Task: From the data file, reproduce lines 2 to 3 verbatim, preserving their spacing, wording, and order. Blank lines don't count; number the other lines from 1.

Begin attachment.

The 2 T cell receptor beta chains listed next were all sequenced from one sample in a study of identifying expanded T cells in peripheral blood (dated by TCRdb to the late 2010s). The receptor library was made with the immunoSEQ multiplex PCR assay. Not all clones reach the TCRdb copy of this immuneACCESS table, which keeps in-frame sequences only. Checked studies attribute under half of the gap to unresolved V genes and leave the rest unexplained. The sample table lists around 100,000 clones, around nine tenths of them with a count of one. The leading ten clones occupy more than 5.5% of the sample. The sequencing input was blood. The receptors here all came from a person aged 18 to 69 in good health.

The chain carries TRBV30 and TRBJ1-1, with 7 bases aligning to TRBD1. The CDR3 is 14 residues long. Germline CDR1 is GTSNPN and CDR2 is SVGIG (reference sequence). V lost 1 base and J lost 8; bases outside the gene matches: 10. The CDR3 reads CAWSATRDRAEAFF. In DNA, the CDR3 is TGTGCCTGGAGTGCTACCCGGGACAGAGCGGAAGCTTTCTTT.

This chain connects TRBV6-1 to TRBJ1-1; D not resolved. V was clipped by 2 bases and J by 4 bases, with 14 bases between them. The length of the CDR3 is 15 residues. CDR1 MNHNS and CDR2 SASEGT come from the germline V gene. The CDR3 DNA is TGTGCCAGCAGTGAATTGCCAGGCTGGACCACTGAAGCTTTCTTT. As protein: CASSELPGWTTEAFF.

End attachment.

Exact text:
The chain carries TRBV30 and TRBJ1-1, with 7 bases aligning to TRBD1. The CDR3 is 14 residues long. Germline CDR1 is GTSNPN and CDR2 is SVGIG (reference sequence). V lost 1 base and J lost 8; bases outside the gene matches: 10. The CDR3 reads CAWSATRDRAEAFF. In DNA, the CDR3 is TGTGCCTGGAGTGCTACCCGGGACAGAGCGGAAGCTTTCTTT.

This chain connects TRBV6-1 to TRBJ1-1; D not resolved. V was clipped by 2 bases and J by 4 bases, with 14 bases between them. The length of the CDR3 is 15 residues. CDR1 MNHNS and CDR2 SASEGT come from the germline V gene. The CDR3 DNA is TGTGCCAGCAGTGAATTGCCAGGCTGGACCACTGAAGCTTTCTTT. As protein: CASSELPGWTTEAFF.